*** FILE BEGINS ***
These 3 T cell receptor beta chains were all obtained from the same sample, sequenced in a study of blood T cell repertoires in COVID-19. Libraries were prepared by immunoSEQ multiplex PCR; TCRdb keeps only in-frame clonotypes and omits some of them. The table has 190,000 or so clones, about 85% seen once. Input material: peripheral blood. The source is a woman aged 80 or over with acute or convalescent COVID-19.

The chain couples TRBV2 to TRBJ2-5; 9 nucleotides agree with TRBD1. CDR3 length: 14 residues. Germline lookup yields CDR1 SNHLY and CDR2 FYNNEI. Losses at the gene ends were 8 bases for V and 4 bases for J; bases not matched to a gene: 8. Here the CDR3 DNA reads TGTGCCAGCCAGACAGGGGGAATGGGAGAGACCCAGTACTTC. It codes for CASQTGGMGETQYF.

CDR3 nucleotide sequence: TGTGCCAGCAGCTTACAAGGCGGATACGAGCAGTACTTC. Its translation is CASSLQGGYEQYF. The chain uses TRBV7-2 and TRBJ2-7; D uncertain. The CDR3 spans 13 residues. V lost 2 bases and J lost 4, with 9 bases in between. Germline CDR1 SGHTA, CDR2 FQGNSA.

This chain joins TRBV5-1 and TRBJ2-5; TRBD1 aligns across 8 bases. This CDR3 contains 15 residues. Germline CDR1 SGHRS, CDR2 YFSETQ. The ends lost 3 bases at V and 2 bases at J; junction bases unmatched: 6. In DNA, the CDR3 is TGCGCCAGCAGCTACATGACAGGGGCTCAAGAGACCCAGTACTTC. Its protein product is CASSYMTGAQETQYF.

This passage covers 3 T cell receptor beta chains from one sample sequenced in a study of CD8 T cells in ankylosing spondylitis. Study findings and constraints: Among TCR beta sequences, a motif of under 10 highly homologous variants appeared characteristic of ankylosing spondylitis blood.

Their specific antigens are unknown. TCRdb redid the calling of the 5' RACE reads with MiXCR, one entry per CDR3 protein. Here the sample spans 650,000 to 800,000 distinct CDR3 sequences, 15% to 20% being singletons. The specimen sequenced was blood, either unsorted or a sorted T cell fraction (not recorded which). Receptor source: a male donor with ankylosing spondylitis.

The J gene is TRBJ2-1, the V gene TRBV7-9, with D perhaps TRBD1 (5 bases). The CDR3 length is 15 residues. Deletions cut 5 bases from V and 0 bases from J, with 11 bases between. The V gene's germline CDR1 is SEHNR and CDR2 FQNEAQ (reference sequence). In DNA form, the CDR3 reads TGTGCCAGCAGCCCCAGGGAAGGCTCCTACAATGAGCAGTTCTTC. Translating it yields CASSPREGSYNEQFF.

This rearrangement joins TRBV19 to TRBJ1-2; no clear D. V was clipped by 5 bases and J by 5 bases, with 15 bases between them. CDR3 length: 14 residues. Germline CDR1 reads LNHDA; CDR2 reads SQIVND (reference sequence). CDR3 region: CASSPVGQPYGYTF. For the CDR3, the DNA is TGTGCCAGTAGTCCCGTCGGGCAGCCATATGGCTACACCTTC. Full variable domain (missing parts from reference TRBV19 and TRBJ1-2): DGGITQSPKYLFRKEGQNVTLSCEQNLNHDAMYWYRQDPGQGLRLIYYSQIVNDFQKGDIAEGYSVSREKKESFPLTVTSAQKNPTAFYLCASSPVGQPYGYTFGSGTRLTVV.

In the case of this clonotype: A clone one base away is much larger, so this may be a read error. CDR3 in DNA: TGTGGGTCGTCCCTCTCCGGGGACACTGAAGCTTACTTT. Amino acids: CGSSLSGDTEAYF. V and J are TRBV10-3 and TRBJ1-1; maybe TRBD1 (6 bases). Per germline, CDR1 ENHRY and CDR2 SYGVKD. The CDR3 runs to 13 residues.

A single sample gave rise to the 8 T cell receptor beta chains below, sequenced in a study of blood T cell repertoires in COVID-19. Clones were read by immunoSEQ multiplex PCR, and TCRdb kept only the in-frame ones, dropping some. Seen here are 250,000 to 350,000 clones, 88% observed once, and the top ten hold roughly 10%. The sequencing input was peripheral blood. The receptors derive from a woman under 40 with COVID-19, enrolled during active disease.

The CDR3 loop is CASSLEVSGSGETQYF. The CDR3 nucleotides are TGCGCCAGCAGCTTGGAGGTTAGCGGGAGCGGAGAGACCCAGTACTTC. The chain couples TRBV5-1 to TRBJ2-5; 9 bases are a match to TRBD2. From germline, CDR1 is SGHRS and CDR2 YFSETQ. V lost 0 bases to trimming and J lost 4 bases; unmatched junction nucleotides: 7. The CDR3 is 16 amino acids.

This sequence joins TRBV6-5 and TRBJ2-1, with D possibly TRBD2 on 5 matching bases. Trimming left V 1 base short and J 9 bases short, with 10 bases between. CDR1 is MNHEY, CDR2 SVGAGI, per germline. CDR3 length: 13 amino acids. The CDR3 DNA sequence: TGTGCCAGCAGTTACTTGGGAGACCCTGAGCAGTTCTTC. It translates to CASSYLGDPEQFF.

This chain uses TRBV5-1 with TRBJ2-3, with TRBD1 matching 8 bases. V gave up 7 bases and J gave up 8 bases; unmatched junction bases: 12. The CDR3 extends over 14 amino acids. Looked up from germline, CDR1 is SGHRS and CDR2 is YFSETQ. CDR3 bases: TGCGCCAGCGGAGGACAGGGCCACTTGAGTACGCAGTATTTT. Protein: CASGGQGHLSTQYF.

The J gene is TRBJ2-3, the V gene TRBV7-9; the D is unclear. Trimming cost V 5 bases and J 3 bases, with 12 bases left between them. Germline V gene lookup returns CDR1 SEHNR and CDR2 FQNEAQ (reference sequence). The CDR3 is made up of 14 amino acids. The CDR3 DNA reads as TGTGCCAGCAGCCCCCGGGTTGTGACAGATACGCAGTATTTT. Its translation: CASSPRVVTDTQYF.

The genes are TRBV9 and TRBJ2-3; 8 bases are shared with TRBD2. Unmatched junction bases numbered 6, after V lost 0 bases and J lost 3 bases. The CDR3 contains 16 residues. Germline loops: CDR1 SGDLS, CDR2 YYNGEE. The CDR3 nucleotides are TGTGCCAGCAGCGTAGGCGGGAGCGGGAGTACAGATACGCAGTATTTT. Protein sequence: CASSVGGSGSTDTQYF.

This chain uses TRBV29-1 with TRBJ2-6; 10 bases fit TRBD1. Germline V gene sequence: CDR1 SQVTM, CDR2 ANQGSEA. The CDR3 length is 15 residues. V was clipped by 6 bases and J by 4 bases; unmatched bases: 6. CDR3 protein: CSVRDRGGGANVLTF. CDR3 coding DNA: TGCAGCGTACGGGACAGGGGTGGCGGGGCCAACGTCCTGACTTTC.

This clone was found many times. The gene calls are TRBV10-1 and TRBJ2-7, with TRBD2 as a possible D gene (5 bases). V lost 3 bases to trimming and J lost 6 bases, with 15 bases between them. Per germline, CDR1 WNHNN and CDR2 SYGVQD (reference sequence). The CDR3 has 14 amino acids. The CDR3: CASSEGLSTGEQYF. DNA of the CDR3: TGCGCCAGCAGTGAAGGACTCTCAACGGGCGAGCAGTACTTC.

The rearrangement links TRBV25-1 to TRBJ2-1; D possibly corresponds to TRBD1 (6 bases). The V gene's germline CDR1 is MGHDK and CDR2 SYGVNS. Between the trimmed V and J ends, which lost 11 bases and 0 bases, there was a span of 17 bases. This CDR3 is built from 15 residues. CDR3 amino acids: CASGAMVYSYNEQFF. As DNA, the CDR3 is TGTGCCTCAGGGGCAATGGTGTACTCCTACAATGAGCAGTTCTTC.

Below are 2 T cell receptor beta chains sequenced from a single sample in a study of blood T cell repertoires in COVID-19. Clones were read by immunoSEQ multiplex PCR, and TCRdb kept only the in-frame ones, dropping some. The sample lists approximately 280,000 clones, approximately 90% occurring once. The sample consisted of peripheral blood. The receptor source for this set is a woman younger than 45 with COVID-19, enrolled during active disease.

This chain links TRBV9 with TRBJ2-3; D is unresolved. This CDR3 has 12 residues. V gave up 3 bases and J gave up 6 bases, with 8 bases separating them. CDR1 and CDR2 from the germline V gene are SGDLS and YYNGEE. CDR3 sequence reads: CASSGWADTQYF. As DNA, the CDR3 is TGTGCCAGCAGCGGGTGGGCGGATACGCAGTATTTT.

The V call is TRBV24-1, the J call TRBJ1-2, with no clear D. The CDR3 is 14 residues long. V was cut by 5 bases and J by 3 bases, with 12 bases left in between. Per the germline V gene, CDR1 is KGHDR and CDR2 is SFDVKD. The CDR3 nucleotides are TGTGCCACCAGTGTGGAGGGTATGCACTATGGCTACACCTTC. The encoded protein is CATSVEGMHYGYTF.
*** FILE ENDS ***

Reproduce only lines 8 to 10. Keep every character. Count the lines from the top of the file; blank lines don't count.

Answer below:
This rearrangement joins TRBV19 to TRBJ1-2; no clear D. V was clipped by 5 bases and J by 5 bases, with 15 bases between them. CDR3 length: 14 residues. Germline CDR1 reads LNHDA; CDR2 reads SQIVND (reference sequence). CDR3 region: CASSPVGQPYGYTF. For the CDR3, the DNA is TGTGCCAGTAGTCCCGTCGGGCAGCCATATGGCTACACCTTC. Full variable domain (missing parts from reference TRBV19 and TRBJ1-2): DGGITQSPKYLFRKEGQNVTLSCEQNLNHDAMYWYRQDPGQGLRLIYYSQIVNDFQKGDIAEGYSVSREKKESFPLTVTSAQKNPTAFYLCASSPVGQPYGYTFGSGTRLTVV.

In the case of this clonotype: A clone one base away is much larger, so this may be a read error. CDR3 in DNA: TGTGGGTCGTCCCTCTCCGGGGACACTGAAGCTTACTTT. Amino acids: CGSSLSGDTEAYF. V and J are TRBV10-3 and TRBJ1-1; maybe TRBD1 (6 bases). Per germline, CDR1 ENHRY and CDR2 SYGVKD. The CDR3 runs to 13 residues.

A single sample gave rise to the 8 T cell receptor beta chains below, sequenced in a study of blood T cell repertoires in COVID-19. Clones were read by immunoSEQ multiplex PCR, and TCRdb kept only the in-frame ones, dropping some. Seen here are 250,000 to 350,000 clones, 88% observed once, and the top ten hold roughly 10%. The sequencing input was peripheral blood. The receptors derive from a woman under 40 with COVID-19, enrolled during active disease.